Even Today, when you are wounded and your grandmother asks to apply turmeric, most modern doctors will raise eyebrows!
“No! What are you illiterate doing? Why applying turmeric! You are inviting risk of infection! Apply soframycin instead!”
Old school of medicine 😀 Never open or receptive to ancient wisdom due to arrogance of modern education!
Share this with old school of doctors who insult Ayurveda on and often.
Phosphorylase Kinase Inhibition Therapy in Burns and Scalds
Curcumin is an ingredient found in the common spice turmeric. Turmeric has been used as a spice for centuries in many Eastern countries and gives well known dishes, such as curry, their typical yellow-gold color. The spice has also been used for cosmetic and medical purposes for just as long in these countries.
In recent years, the medicinal value of curcumin has been the subject of intense scientific studies, with publication numbering in the thousands, looking into the possible beneficial effects of this natural product on many kinds of affliction in humans.
This study published reports that topical curcumin gel applied soon after mild to moderate burns and scalds appears to be remarkably effective in relieving symptoms and improved healing of the affected skin.
“When taken by mouth, curcumin is very poorly absorbed into the body, and may not work as well,” notes Dr. Heng. “Nonetheless, our tests have shown that when the substance is used in a topical gel, the effect is notable.”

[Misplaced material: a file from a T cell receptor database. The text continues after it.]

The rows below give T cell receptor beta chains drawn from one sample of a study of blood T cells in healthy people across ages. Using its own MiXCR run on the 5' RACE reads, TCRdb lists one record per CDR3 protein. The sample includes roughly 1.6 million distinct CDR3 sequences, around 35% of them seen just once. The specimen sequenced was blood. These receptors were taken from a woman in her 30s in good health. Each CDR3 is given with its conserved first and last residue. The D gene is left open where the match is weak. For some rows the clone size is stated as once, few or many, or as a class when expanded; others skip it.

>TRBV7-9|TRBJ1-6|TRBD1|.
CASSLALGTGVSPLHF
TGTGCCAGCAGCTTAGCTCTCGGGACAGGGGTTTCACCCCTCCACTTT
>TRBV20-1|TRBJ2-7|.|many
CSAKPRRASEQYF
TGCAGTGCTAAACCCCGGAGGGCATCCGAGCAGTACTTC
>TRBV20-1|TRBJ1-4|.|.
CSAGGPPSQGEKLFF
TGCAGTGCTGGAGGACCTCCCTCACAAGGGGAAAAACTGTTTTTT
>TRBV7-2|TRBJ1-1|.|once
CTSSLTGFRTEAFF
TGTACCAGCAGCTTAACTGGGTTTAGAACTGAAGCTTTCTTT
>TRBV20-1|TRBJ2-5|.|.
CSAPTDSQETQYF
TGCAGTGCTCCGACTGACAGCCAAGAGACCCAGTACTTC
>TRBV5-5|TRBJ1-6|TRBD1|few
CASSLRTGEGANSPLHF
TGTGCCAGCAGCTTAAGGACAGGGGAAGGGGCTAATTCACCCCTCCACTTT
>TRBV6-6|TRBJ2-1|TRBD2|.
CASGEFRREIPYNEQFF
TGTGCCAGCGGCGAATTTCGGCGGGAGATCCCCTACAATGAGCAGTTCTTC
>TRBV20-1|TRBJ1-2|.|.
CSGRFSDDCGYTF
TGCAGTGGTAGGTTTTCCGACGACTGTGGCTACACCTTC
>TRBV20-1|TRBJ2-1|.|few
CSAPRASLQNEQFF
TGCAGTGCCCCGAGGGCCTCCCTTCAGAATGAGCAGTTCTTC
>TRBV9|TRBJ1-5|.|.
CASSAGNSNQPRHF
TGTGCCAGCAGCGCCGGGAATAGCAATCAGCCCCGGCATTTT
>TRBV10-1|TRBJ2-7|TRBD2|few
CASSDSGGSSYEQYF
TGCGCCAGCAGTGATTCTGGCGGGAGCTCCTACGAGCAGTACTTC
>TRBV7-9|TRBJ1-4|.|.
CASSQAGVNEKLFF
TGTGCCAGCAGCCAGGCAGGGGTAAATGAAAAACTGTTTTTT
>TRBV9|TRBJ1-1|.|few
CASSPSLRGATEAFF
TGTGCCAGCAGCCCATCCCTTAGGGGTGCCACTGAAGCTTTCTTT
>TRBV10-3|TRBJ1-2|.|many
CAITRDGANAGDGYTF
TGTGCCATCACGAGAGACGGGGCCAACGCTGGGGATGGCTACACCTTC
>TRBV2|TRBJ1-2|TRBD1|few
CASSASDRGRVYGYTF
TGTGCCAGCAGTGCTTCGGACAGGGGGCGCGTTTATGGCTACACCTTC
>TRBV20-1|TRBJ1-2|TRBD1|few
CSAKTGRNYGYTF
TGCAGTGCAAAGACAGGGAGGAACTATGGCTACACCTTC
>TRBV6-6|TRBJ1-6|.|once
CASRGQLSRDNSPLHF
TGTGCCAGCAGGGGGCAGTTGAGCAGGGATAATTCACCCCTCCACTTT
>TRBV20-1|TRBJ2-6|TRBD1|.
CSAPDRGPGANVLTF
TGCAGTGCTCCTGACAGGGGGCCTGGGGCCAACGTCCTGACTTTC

The author of the study believes that the effectiveness of curcumin gel on the skin — or topical curcumin — is related to its potent anti-inflammatory activity. Based on studies that she has done both in the laboratory and in patients over 25 years, the key to curcumin’s effectiveness on burns and scalds is that it is a natural inhibitor of an enzyme called phosphorylase kinase.
This enzyme in humans has many important functions, including its involvement in wound healing. Wound healing is the vital process that enables healing of tissues after injury. The process goes through a sequence of acute and chronic inflammatory events, during which there is redness, swelling, pain and then healing, often with scarring in the case of burns and scalds of the skin. The sequence is started by the release of phosphorylase kinase about 5 mins after injury, which activates over 200 genes that are involved in wound healing.